Space is one of the main reasons people buy large SUVs, and the Santa Fe doesn’t disappoint. This is especially evident in the front of the cabin, where two tall adults will have room to stretch out – head- and leg room are plentiful, while shoulder room is similarly generous.
Access to the front seats is excellent, thanks to doors that open widely, and once inside there’s a large cubbyhole just in front of the gearlever that’s perfect for storing your mobile phone, wallet and keys. The glovebox is a good size, and each front door has a wide, deep pocket with a built-in bottle holder to keep bottles from rolling around.
Hyundai Santa Fe rear space
Generous head- and legroom, and decent space in the two optional rearmost seats
The Santa Fe’s impressive front space continues backwards to the next row, where two adults will be comfortable on a long journey thanks to generous head- and leg room. Sitting three children across the back seats will be fine, but three adults will be more of a squeeze if they’re broad-shouldered. At least the flat floor makes things better for the middle-seat passenger than in some rivals.
Access to the middle-row seats is good and there’s a decently sized door pocket on each side.
Things aren’t bad in the two rearmost seats of seven-seat versions, either. Sure, the seats are better suited to children rather than adults, but they’ll do the job just fine if you need to transport a couple of grown-ups a moderate distance. Getting to the seats requires some dexterity, though.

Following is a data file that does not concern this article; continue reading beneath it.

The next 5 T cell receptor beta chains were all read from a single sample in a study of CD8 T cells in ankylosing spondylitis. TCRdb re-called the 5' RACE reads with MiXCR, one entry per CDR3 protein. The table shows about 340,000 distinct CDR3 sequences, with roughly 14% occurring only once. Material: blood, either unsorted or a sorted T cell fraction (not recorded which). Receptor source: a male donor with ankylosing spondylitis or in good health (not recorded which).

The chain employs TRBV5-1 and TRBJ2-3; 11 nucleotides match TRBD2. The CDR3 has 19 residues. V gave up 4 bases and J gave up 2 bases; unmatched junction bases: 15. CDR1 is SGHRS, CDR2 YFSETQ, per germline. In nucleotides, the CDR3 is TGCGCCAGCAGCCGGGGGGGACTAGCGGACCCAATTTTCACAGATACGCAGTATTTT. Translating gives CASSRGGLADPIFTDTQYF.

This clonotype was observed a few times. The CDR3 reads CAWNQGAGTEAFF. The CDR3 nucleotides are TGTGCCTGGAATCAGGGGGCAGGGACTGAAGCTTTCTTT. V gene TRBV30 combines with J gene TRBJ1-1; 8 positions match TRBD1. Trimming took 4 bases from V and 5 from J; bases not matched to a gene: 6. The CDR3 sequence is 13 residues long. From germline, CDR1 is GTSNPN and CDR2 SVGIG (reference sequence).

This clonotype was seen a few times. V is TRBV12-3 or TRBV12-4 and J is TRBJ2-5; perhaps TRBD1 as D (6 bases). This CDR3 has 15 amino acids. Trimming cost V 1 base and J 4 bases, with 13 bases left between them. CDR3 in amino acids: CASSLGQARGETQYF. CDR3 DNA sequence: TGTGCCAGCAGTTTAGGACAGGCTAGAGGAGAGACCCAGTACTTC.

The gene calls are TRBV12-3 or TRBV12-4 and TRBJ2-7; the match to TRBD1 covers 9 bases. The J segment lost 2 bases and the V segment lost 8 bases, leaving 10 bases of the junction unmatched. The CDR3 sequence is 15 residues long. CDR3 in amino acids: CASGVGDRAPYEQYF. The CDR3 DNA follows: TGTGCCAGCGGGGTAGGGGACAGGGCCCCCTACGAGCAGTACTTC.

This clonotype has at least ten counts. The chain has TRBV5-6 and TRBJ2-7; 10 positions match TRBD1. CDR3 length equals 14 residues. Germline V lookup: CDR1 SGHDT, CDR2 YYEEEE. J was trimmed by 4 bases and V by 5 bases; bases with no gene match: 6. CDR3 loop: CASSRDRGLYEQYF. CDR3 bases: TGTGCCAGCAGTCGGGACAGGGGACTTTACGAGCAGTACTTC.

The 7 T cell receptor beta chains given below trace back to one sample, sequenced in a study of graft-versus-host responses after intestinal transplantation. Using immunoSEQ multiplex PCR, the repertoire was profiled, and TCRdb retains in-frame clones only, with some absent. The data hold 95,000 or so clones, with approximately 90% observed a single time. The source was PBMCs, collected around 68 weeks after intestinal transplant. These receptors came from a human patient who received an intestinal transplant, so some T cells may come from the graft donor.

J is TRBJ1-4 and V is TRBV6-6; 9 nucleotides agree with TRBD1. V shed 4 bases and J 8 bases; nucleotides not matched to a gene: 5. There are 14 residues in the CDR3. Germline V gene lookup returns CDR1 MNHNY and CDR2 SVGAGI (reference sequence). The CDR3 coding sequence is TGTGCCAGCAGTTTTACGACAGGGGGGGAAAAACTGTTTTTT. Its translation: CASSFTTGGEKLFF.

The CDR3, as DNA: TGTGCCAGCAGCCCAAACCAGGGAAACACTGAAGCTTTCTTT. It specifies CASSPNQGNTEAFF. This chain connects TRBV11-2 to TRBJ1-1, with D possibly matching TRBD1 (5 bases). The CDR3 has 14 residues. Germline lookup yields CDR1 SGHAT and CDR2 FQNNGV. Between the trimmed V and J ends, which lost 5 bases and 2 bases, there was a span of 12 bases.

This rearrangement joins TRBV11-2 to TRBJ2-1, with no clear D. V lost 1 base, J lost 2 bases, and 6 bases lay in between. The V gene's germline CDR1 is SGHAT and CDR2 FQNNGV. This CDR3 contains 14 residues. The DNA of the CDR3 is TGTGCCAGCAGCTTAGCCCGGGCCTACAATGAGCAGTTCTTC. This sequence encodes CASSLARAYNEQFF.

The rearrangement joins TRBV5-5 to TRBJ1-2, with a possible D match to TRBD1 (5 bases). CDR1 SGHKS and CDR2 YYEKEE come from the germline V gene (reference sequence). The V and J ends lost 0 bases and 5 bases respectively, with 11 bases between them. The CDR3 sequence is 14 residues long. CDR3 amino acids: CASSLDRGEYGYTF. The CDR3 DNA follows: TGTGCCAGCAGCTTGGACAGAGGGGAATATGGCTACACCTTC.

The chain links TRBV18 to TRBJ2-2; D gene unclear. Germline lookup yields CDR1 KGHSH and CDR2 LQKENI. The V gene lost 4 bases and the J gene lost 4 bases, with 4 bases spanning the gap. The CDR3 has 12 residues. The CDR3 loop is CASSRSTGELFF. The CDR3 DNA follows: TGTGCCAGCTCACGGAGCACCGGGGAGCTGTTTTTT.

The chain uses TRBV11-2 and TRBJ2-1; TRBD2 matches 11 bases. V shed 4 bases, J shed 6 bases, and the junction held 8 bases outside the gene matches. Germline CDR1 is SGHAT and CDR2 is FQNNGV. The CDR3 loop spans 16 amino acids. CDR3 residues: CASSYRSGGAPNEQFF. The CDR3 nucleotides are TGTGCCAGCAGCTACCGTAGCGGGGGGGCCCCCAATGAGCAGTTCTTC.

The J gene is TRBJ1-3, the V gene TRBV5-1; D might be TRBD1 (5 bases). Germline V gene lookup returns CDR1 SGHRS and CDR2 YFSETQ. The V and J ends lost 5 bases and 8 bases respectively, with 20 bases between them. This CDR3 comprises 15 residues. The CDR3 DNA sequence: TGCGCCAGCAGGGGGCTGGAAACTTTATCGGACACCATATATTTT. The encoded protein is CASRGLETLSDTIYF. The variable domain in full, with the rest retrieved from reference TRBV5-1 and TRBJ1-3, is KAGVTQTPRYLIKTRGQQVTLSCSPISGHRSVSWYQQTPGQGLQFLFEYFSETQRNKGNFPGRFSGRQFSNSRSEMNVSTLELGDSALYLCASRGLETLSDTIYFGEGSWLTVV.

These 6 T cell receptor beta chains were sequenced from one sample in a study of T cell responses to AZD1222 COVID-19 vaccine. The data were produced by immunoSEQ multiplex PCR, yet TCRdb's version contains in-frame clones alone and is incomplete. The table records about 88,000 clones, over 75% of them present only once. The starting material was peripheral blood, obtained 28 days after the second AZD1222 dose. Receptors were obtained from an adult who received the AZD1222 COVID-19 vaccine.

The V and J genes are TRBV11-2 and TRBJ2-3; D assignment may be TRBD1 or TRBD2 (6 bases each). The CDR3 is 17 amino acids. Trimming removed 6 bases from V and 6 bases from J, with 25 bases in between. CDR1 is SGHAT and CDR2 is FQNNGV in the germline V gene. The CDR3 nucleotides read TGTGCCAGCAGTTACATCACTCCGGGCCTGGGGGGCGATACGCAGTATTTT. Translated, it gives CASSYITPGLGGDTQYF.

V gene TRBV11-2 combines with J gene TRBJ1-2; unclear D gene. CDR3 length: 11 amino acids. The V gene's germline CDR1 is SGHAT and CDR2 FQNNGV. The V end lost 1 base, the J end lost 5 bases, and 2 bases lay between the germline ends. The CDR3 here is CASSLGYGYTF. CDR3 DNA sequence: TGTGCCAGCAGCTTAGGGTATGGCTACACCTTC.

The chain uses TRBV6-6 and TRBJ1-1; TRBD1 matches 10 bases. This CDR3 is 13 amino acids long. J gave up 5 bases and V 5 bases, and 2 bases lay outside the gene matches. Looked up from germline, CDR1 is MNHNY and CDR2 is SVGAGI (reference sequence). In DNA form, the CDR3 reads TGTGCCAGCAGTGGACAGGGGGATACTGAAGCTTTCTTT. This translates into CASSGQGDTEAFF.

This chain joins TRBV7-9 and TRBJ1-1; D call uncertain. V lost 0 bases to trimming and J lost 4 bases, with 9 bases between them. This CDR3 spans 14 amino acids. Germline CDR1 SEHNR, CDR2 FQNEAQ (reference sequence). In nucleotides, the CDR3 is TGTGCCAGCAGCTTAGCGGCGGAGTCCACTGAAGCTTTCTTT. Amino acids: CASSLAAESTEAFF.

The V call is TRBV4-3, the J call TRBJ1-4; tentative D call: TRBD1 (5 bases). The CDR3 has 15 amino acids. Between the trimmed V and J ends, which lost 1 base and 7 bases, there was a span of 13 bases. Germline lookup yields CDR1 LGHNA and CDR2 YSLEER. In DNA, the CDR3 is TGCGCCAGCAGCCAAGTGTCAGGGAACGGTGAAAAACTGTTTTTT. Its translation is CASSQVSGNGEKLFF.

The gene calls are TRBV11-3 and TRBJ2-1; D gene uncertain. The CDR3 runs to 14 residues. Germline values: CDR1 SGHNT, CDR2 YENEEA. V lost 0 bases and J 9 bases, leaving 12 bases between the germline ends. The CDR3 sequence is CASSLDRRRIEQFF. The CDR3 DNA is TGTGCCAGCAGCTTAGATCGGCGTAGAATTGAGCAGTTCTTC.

Although a Land Rover Discovery Sport offers a similarly generous amount of space inside, the Santa Fe has the Nissan X-Trail beaten, while most other closely priced SUVs don’t offer the option of seven seats at all.
Hyundai Santa Fe seating flexibility
Second- and third-row seats fold almost flat
The front passenger seat doesn’t come with electric adjustment as standard – you need to go for range-topping Premium SE trim for that. SE and Premium cars come with manual adjustment instead, but it’s easy to operate.
The middle row of seats can be split in a handy 40/20/40 configuration and the seatbacks folded down. On seven-seat models, the two rearmost seats split in a 50/50 configuration and fold flat into the boot floor out of the way when not being used. With all the seats down, the Santa Fe’s load bay is flat until the middle row of seats, at which point it rises slightly; it’s not enough to cause any major headaches, though.
Hyundai Santa Fe boot space
A good size and shape, despite some wheelarch intrusion
Another common reason for choosing a large SUV is the amount of boot space they offer. The Santa Fe’s boot is an impressive 585 litres for five-seat models and 516 litres in the seven-seater with the two rearmost seats folded down. That’s more space than a Land Rover Discovery Sport or Volvo XC60 can offer. With all seven seats in place, there’s enough room for a couple of small suitcases or a few weekend bags.
The boot is a relatively practical space, too. The floor is flush with the boot opening, so you don’t have to lift heavy items over an annoying lip. The boot opening is nice and wide, too, so bulky or awkward items such as pushchairs or bikes go in with ease.
The only real downside is the Santa Fe’s wheelarches, which protrude slightly into the back of the boot.